Sula Sgeir

sula-sgeir-1-cropThursday 2nd July

We saw a few more dolphin and delicate grey mountains against grey water and grey sky.  It has been fifty shades of grey since Oban.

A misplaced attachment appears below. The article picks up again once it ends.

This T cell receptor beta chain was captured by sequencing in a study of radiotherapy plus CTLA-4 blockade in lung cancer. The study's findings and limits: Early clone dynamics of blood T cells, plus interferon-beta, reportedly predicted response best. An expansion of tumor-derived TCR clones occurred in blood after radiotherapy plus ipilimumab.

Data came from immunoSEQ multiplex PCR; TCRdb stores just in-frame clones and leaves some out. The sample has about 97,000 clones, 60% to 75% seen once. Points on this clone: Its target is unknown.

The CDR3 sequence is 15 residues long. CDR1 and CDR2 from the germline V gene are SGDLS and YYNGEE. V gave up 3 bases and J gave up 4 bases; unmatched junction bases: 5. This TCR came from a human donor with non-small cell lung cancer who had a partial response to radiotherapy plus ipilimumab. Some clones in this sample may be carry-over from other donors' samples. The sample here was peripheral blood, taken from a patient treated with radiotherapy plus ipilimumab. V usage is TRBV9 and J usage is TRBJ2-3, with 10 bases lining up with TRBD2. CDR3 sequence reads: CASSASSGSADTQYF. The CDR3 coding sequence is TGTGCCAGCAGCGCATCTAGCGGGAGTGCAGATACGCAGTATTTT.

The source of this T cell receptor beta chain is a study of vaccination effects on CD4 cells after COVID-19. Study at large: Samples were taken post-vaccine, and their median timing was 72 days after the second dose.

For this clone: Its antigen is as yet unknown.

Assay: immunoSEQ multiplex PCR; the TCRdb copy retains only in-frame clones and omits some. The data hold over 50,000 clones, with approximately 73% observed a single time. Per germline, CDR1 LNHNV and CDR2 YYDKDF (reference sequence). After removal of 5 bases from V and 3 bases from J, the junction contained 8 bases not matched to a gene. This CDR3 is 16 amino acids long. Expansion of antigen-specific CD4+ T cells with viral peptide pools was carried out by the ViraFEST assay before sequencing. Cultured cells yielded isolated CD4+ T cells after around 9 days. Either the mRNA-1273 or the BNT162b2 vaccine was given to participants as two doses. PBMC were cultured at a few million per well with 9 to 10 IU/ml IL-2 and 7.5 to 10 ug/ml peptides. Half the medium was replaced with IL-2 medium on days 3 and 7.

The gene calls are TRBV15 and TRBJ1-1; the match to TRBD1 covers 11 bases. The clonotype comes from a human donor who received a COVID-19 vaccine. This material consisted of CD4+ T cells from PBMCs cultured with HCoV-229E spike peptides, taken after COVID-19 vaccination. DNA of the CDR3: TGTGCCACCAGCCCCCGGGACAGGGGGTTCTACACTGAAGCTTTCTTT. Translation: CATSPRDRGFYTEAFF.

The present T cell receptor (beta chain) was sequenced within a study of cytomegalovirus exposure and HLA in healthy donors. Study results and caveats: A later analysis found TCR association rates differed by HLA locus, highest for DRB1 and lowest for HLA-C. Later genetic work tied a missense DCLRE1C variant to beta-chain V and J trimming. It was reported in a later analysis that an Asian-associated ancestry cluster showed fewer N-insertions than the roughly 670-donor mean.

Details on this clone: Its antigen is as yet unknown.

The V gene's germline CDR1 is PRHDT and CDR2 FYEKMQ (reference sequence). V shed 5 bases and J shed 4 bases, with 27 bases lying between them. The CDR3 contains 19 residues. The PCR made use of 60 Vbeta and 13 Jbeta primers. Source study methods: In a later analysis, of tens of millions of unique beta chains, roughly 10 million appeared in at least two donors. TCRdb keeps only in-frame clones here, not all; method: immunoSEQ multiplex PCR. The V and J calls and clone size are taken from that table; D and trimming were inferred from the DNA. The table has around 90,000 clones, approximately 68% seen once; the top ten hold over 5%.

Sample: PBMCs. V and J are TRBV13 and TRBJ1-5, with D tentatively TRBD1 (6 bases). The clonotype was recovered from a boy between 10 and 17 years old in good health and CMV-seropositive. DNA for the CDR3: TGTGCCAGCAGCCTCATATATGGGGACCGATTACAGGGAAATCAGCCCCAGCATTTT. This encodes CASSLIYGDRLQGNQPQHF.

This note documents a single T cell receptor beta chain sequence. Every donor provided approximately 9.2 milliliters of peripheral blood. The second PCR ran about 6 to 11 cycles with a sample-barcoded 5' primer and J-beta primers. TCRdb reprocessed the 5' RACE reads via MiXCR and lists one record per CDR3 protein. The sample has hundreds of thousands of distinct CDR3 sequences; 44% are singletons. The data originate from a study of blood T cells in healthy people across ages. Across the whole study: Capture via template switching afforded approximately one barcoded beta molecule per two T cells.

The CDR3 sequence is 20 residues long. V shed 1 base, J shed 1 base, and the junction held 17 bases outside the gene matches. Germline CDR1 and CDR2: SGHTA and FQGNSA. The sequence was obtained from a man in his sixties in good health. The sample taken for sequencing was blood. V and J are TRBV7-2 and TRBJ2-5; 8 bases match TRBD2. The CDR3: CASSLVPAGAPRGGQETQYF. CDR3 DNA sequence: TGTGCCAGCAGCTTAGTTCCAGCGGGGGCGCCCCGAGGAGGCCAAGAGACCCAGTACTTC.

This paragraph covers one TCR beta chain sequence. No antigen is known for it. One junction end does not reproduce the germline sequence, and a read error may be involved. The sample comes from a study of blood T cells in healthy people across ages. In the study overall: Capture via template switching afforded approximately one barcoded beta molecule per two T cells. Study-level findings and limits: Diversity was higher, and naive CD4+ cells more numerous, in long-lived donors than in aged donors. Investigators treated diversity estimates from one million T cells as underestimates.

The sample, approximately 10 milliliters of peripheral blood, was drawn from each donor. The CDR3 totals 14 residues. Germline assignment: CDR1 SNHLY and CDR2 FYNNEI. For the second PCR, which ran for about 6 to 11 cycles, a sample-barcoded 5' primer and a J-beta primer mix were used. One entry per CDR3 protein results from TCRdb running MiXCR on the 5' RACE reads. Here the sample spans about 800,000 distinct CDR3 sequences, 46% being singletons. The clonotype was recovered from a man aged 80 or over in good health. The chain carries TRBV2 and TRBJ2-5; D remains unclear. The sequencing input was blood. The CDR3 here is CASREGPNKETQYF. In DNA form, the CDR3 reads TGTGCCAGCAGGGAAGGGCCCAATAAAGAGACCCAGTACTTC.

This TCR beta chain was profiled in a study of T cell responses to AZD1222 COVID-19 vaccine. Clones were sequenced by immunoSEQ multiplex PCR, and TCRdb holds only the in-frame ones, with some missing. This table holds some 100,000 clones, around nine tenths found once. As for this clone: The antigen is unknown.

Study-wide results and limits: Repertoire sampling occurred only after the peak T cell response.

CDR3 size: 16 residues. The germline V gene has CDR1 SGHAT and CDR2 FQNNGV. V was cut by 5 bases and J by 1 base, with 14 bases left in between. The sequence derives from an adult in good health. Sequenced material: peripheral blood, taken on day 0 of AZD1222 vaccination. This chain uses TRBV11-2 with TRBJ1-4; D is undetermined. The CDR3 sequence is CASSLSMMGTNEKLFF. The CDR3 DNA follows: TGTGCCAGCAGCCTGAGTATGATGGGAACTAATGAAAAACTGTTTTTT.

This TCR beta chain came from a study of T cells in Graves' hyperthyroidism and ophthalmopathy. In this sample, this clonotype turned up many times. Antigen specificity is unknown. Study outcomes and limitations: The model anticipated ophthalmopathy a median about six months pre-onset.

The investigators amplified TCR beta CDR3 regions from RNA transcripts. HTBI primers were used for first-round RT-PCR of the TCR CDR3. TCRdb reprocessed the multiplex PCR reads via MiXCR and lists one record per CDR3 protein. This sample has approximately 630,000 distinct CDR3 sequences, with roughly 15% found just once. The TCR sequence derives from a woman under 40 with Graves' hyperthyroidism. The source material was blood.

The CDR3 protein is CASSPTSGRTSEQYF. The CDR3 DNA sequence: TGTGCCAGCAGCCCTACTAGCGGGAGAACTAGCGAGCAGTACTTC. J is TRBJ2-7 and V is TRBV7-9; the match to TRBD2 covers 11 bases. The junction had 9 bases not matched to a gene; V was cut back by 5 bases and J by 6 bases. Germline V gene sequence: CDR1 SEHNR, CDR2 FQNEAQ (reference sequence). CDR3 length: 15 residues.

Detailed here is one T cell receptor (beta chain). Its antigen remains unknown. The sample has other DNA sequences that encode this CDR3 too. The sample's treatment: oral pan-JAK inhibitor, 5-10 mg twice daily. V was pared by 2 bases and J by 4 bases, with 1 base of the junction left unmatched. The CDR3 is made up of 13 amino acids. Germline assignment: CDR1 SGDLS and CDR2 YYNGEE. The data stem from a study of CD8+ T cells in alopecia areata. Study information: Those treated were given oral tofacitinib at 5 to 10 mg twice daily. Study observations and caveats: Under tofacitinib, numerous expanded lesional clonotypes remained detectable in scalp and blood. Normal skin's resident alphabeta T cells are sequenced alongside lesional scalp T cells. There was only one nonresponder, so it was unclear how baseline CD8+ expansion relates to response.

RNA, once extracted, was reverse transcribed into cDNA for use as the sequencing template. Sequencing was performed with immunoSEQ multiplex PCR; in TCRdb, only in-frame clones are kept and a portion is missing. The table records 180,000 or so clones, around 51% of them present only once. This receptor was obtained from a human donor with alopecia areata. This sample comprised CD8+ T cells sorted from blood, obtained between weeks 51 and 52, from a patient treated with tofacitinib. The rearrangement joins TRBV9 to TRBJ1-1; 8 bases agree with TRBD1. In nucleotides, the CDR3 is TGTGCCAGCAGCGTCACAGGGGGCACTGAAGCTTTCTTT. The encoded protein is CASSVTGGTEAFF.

A day and a half sailing, through the Minch – leaving the Shiant Isles and their 300,000 puffins behind – just sea, no land, then suddenly, out of the mist, up rose Booby Rock, Sula Sgeir; a surreal, dark lump in the middle of the North Atlantic covered in guano and thousands of nesting gannets.  Wheeling round and round in formation, dark against the sky, white against the rock, virtually silent.  The rock had small cairns on top of its 80ft sheer cliffs – old lighthouses the only sign that humans had ever witnessed this unearthly sight.  Our first glimpse came just over a mile away, through the mist and the cloud, it loomed up, the rain eased, then poured down all over the sketchbook, washing away the colour from my painting.  We rounded the rock then left the surreal little world to itself.  Ten minutes later it was invisible and we saw no more land for two days.

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